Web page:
Lotus Engineering currently has “a few” enquiries from companies wanting to use the Evora platform as the basis for models of their own, according to European operations boss Mark James.
But some of the interested parties may go with the Elise chassis instead. James says that Lotus does not chase third-party deals such as this, but that it’s “always happy to talk”.
The Evora's wheelbase is just 275mm longer than that of the Elise, but into that space goes an extra 75mm of driver’s seat travel, a V6 engine instead of an in-line four and enough rear legroom for a passenger up to 5ft-tall. The overall length is 4342mm and the boot can house a full set of golf clubs. The Evora can be had in both 2+0 and 2+2 configurations.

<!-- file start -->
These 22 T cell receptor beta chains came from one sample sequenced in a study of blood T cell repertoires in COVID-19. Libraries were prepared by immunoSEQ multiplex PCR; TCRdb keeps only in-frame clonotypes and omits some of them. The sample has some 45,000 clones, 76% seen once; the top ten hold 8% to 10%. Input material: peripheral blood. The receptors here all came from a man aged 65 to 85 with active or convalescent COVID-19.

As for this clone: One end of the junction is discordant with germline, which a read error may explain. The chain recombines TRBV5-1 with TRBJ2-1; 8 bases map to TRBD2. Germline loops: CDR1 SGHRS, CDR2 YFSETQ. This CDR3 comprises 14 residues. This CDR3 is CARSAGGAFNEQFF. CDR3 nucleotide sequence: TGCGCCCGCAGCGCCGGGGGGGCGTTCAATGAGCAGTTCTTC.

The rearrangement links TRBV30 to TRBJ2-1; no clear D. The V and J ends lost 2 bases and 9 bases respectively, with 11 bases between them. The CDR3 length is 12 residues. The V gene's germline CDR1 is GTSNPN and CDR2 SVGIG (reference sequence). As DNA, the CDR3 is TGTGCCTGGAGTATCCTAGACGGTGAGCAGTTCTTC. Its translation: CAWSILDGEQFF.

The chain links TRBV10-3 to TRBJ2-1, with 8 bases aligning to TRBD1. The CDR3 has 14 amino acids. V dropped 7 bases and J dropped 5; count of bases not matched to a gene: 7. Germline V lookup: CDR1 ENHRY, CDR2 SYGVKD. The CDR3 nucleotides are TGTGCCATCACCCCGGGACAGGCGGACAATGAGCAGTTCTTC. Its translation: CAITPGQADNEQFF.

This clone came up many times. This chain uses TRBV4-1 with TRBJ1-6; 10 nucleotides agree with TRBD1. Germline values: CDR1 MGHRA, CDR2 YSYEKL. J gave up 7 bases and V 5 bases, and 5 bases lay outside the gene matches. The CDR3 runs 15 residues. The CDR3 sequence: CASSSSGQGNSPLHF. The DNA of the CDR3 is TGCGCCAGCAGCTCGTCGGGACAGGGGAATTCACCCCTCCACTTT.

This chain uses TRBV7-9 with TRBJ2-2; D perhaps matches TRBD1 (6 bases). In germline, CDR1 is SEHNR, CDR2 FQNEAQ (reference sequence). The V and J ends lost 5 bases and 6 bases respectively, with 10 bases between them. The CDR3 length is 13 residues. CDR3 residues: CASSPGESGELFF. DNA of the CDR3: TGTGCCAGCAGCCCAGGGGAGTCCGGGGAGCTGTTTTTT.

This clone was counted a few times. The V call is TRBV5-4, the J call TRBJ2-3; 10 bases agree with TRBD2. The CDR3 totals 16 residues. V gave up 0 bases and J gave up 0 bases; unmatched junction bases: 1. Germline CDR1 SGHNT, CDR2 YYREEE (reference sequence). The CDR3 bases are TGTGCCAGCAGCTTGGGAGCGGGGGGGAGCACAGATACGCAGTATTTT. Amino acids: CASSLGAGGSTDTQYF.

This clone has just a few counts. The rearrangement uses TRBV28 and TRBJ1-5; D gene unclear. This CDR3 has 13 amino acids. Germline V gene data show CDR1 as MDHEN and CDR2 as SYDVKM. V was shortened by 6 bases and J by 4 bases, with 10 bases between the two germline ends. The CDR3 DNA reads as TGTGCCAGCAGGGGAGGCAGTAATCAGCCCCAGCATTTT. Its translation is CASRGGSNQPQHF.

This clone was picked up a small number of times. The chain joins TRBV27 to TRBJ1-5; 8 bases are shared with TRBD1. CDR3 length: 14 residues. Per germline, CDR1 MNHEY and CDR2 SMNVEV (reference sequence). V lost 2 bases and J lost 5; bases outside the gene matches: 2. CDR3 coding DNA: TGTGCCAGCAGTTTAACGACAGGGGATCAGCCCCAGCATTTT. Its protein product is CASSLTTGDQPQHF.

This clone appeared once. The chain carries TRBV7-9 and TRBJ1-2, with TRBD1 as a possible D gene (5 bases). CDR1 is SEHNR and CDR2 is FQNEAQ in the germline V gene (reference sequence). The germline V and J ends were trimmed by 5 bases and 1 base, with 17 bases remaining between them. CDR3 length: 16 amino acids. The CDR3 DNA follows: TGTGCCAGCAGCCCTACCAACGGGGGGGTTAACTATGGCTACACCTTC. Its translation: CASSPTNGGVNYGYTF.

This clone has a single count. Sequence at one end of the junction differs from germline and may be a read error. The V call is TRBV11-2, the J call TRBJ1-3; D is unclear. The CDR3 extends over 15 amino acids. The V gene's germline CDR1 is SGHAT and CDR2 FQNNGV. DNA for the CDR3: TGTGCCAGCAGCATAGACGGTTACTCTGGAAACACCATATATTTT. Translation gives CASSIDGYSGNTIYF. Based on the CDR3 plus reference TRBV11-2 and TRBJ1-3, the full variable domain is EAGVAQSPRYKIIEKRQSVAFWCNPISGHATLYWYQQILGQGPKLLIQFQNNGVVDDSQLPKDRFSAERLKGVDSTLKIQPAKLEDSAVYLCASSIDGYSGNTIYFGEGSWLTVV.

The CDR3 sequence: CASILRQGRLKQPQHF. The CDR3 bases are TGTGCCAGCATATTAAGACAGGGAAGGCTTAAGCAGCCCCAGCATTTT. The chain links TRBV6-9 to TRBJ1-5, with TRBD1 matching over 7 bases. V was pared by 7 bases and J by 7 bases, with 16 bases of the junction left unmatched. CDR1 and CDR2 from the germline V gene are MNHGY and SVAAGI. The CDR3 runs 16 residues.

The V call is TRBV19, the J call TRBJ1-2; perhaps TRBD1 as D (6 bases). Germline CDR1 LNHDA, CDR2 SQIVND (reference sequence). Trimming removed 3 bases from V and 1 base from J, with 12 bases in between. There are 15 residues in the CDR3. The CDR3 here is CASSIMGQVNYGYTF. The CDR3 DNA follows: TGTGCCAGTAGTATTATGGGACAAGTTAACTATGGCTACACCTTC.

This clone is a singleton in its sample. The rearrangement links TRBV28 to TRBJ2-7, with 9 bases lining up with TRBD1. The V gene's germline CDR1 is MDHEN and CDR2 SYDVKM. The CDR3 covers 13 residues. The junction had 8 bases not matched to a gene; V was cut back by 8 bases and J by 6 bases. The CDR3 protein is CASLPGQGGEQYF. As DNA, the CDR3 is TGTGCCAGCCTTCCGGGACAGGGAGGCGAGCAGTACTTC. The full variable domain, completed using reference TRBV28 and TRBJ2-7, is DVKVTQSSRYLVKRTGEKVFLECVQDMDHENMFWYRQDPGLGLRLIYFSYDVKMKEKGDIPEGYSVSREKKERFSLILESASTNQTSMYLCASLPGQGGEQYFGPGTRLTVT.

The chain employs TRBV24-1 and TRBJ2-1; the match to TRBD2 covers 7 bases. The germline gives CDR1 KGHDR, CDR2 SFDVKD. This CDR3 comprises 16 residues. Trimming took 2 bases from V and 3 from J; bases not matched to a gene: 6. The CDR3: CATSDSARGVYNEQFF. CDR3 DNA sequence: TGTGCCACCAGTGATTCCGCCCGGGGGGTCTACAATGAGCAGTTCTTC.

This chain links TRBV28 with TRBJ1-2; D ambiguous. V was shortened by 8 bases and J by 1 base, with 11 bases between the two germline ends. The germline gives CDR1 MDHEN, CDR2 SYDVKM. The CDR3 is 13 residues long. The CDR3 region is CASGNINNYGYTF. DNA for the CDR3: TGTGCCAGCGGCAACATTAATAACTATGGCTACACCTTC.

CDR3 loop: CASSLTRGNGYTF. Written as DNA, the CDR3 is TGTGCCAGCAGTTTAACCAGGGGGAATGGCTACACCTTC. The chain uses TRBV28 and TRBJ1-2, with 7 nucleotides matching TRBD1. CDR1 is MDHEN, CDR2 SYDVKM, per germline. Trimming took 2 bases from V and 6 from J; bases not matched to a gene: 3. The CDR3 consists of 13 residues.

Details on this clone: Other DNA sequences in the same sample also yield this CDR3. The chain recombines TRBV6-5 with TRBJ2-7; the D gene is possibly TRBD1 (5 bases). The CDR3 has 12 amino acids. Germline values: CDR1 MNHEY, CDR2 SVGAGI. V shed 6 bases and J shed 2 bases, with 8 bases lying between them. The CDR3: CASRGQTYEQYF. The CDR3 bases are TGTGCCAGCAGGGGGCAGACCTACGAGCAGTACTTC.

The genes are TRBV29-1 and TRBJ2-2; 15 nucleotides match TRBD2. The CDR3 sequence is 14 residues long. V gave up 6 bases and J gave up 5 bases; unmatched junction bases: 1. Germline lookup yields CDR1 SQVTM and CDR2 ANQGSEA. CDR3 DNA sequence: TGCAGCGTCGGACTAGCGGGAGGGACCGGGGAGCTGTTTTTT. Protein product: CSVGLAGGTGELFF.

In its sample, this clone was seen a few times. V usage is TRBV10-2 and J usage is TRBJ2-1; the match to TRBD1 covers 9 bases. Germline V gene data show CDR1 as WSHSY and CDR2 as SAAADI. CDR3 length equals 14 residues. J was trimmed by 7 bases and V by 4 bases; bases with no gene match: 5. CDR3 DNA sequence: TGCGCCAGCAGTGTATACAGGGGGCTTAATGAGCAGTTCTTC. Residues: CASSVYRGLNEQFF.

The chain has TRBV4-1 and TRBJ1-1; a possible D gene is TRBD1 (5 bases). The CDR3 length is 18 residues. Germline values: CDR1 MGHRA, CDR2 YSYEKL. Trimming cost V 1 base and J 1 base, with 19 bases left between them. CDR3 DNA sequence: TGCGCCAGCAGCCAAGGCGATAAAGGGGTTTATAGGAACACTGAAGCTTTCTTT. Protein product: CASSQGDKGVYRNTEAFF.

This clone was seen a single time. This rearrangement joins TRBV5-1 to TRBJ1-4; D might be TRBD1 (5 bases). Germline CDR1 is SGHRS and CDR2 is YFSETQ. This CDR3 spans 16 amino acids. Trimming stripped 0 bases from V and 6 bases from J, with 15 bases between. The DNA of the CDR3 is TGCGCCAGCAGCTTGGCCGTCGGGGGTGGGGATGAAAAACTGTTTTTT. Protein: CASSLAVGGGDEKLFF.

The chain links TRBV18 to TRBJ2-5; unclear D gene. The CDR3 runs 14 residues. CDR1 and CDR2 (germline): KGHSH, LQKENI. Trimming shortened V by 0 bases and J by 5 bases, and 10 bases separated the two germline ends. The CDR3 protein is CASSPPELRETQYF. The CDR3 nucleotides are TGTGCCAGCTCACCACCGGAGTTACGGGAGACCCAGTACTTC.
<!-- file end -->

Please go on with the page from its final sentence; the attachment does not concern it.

The Evora chassis uses Elise principles; it’s a self-supporting, bonded and riveted structure that combines folded sheet aluminium and extrusions.
This time, however, it is made in three pieces. A rear structure houses the V6 engine and a compact double wishbone rear suspension. A bolt-on front structure carries the double wishbone front suspension and provides a crash structure, which has proved a huge success in crash testing. The Evora suspension is an ultra-modern assembly of forged aluminium wishbones, coil-over shock absorbers and specially designed uprights.
The company will unveil its new latest Evora variant, the Evora Cup GT4 racing car, at the 2010 Pebble Beach Concours d’Elegance in the US this Sunday.